Goals and Objectives
As a member of our residency program, you will learn to practice cost-effective, caring medicine – an approach indispensable to providing health care in all future medical settings.
Internal Medicine training occurs throughout the three-year residency. First and second year residents have three months each year dedicated to inpatient hospital medicine. The third year consists of two months of inpatient medicine where they lead a multidisciplinary team. Under the supervision of attending general and subspecialty internists, both day and night, residents are responsible for admitting patients from the Emergency Department and outpatient facilities, managing, and following these patients in the hospital, and, as necessary, into and out of the ICU. Teaching rounds allow residents to get expert follow up, interpretation, and instruction on their hospitalized patients. All common and many uncommon medical conditions are represented in the admissions to the ward and ICU.
Residents also serve as the primary physicians on hospitalized patients, maximizing their patient management experience. Admission numbers are sufficient to ensure an optimal training experience. There are specific rotations in Critical Care/Pulmonary Medicine, Cardiology, and various other specialty services.
Numerous Riverside families rely on our Pediatrics Department for care. Training in Pediatrics occurs in all three years and includes the ambulatory, inpatient, and nursery settings – with a pediatrics only half day clinic in the FMC weekly.
Two months of the first year are set at Kaiser Fontana for inpatient pediatrics, with a wide variety of exposure to common and uncommon cases. Second year rotations are based at Kaiser Riverside, focusing on newborn care in the Family Care Center and outpatient clinic. Third year rotations are focused on outpatient care in the pediatrics clinic.
Training in the first year has exposure to both outpatient care and the operating room, often acting as first assistants. Rotations in the second year are focused on inpatient post-operative management, and outpatient minor procedures.
Obstetrics and Gynecology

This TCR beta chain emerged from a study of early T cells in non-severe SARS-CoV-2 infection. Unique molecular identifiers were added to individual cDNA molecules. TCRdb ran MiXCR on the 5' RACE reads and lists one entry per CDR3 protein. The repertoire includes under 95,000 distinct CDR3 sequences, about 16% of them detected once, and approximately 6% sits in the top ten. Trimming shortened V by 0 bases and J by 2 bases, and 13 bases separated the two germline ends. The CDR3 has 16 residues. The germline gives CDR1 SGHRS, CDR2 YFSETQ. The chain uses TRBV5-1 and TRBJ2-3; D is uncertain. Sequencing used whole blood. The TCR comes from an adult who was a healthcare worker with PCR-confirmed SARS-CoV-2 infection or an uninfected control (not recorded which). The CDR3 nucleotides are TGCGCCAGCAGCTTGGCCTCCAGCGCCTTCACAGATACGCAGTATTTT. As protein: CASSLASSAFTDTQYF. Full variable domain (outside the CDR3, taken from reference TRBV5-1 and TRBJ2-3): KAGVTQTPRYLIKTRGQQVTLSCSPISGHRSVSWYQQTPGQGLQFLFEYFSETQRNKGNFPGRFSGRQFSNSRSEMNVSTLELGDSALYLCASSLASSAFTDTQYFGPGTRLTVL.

Obstetrics rotations are set as one month in the first year and one month in the second year or training. Residents will assist with the management of patients admitted through labor, delivery, and post-partum period. The medical center has more than 275 deliveries a month. Obstetrical procedures residents are exposed to include laceration repair, placement of internal and external catheters, interpretation of monitor strips, and assisted-delivery devices.
Gynecology rotations are set as two weeks in the first year and two weeks in the second year, with a focus on procedures, such as endometrial biopsies, Nexplanon placements and removals, and intrauterine device (IUD) placements and removals.
First year residents rotate through the Emergency Department for two weeks, and second year residents rotate through for one month. The case variety seen in the Emergency Department is broad, with our residents getting experience with acute critical conditions and fast-track urgent care type complaints.
Lunch time teaching conferences are held nearly every day of the week, including weekly Resident didactic lectures covering topics from different specialties and Family Medicine, Resident Journal Club, Morning Report, and Board Review. Grand Rounds occur monthly with a wide range of topics arranged by the hospital CME department. Quality Improvement meetings occur quarterly with residents fully participating in the meetings and case discussions.
In the Family Practice Center, we hold five separate specialty clinics which provide intensive teaching in the areas of Dermatology, Orthopedics, Minor Surgery, Pediatrics, Behavorial Medicine and Joint and Soft Tissue Injections. These concentrated, higher volume clinics allow residents to learn from many patients with direct instruction from specialists. We have found this model to be enjoyable and fulfilling for all participants. A similar Resident Counseling Clinic is held in the Department of Behavioral Medicine.
In addition, many residents enhance their knowledge and experience by moonlighting in either the Urgent Care department or the Family Medicine After-Hours Clinic.